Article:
SAN FRANCISCO (CBS SF) — If you rent a home — or a room inside a single-family home — in San Francisco these words are likely to fill you with dread: “Notice is hereby given…”

Rents all around the city have been skyrocketing in the past few years, of course, but a recent Facebook posting from a woman named Deb may represent a new low (or high) in landlord rent-raising shenanigans.

According to her posting, Deb’s landlord is raising her rent by 400 percent to $8,900 per month and adding a $12,500 damages deposit to her lease in an effort to force her to leave without having to pay relocation costs.

Below, is a copy of a scan the letter she received from her landlord’s attorney (with names and addresses redacted by CBS SF); we’ve re-typed the contents of that letter so you can read the chilling language.

It almost goes without saying, but Deb is looking for a new place to live.

Notice of Rent Increase Letter

Copy (with redactions) of a letter of rent increase delivered to a San Francisco renter.

NOTICE OF CHANGE IN TERMS OF TENANCY
California Civil Code, Sections 827, 1954.52
San Francisco Administrative Code, Section 37.3(d)

TO:

[The tenant (redacted)]
San Francisco street address (redacted)
Including all garage and storage areas (if any)

NOTICE IS HEREBY GIVEN that as of May 5, 2015, the terms of your tenancy pursuant to the San Francisco Apartment Association Residential Tenancy Agreement (the”SFAA Lease”) shall be changed as follows:

(1) Effective May 5, 2015, your monthly base rent pursuant to Section 4 of the Lease shall increase from $2145 to $8900;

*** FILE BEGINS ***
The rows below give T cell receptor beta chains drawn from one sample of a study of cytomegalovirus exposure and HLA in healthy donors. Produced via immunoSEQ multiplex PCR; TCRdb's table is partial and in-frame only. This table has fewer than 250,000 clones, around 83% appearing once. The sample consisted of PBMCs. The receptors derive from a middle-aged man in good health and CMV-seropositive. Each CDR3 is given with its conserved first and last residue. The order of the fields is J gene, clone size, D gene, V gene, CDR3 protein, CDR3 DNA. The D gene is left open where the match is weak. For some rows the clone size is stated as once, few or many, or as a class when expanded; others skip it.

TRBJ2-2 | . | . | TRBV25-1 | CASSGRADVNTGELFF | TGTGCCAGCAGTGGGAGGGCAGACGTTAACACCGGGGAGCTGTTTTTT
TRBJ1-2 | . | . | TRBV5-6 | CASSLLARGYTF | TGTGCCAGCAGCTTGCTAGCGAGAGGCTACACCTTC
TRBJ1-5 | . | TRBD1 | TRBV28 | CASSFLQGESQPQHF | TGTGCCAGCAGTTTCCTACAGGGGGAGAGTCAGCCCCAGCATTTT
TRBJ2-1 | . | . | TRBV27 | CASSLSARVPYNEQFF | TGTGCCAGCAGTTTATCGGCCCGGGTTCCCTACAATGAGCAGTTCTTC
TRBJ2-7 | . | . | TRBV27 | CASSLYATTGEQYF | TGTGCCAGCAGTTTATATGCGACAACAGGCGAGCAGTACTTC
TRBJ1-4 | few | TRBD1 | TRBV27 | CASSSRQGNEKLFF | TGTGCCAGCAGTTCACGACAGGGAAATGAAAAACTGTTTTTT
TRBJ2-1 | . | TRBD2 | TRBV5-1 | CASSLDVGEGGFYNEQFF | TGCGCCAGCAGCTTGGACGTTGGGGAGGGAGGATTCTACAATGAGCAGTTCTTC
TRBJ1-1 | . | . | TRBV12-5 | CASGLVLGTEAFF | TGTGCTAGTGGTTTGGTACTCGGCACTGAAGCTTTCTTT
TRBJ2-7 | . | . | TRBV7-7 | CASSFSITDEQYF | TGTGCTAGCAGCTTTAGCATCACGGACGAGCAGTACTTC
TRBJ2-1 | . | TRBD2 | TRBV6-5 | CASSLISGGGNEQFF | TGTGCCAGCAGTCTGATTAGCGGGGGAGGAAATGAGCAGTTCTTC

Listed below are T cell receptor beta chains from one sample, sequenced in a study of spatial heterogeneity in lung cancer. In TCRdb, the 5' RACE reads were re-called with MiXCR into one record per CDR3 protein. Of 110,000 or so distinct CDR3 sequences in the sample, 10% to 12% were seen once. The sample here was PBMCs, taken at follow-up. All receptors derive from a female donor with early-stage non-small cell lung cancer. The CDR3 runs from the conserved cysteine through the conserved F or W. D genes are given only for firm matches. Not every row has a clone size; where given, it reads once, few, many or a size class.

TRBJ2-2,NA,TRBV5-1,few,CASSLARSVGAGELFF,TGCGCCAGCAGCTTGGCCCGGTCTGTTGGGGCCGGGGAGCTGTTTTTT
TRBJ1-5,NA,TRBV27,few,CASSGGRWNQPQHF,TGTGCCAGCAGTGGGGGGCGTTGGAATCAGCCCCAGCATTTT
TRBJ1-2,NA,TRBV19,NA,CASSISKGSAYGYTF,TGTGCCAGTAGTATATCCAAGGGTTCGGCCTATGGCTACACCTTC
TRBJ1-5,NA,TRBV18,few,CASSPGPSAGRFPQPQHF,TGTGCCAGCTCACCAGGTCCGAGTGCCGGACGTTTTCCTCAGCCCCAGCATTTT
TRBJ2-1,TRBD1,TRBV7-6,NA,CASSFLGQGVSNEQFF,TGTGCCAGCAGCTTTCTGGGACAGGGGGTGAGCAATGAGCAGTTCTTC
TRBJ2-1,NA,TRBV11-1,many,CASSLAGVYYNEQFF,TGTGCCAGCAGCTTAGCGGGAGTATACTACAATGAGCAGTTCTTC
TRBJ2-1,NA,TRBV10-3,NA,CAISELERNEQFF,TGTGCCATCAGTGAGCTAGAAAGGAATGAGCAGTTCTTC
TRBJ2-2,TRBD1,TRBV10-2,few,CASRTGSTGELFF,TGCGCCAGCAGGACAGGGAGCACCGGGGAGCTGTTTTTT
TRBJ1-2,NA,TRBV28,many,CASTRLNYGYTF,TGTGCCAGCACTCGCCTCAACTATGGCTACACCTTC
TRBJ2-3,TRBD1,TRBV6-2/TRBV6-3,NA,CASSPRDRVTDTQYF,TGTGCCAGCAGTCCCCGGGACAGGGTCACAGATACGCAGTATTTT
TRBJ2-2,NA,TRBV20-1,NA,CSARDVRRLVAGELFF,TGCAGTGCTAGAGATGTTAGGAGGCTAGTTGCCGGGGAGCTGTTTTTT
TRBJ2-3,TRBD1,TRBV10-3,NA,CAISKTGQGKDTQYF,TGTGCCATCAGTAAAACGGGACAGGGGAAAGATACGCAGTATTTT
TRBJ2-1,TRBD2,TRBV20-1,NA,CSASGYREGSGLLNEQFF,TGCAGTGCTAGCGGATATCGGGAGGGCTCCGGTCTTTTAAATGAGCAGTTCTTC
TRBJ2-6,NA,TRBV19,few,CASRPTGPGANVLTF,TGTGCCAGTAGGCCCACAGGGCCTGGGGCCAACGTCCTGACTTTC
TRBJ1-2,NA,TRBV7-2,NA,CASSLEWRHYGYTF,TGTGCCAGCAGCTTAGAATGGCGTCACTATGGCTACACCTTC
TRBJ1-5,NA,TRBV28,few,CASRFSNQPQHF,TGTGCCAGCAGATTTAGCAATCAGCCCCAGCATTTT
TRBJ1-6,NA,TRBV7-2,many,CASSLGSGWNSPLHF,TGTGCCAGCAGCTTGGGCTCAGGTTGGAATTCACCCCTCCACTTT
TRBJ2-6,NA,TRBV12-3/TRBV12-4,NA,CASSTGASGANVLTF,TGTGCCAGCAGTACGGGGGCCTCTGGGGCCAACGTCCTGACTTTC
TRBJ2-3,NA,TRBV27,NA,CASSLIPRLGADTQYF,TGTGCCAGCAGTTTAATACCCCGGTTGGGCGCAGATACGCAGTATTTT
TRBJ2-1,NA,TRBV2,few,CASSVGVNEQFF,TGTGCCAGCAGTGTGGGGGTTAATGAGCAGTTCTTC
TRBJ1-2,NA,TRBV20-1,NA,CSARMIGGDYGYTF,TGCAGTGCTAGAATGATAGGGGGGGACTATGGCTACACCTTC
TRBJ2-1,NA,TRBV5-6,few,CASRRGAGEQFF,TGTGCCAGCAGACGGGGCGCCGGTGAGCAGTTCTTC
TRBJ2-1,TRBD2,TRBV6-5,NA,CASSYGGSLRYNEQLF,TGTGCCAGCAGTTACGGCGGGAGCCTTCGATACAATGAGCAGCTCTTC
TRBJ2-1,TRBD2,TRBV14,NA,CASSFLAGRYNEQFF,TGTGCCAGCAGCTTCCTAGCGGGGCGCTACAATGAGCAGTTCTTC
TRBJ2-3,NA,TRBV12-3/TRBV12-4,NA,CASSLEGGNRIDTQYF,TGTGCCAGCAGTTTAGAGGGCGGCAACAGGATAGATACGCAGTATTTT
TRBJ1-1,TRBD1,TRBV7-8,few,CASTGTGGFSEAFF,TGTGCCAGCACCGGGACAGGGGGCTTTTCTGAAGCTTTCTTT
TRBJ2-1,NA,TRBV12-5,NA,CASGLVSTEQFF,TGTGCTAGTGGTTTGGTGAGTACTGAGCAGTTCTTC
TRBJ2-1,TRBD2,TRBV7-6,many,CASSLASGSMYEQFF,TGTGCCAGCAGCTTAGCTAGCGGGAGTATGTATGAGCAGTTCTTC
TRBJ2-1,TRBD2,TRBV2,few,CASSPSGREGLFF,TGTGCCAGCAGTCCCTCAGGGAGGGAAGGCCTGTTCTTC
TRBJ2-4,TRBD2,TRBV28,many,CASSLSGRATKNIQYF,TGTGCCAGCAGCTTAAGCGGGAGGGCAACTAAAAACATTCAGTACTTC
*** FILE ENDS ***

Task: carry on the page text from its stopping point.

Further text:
(2) Effective May 5, 2015, the security deposit amount required shall increase to $12,500 per month.

This Notice is served pursuant to:

California Civil Code, Section 827; In all leases of lands or tenements from month to month, the landlord may, upon giving notice in writing to the tenant change the terms of the lease to take effect at the expiration of not less than 60 days;

California Civil Code, Section 1954.52: Notwithstanding any other provisions of law, an owner of residential real property may establish the initial and all subsequent rental rates for a dwelling or a unit that is alienable separate from the title to any other dwelling unit; and

San Francisco Administrative Code, Section 37.3(d): On or after January 1, 1999, an owner of residential dwelling or a unit which is alienable separate from the title to any other dwelling unit which was controlled by the provisions of Chapter 37 on January 1, 1996.

The entire amount of this rent increase reflects the increase authorized by the above code sections, and no portion of the increase reflects an increase authorized by any other section of the San Francisco Administrative Code.

Advice regarding this notice is available from the San Francisco Residential Rent Stabilization and Arbitration Board, located at 25 Van Ness Avenue, Suite 320, San Francisco, California.

Dated: March 2, 2015,

[Signed by the attorney for the landlord (redacted)]

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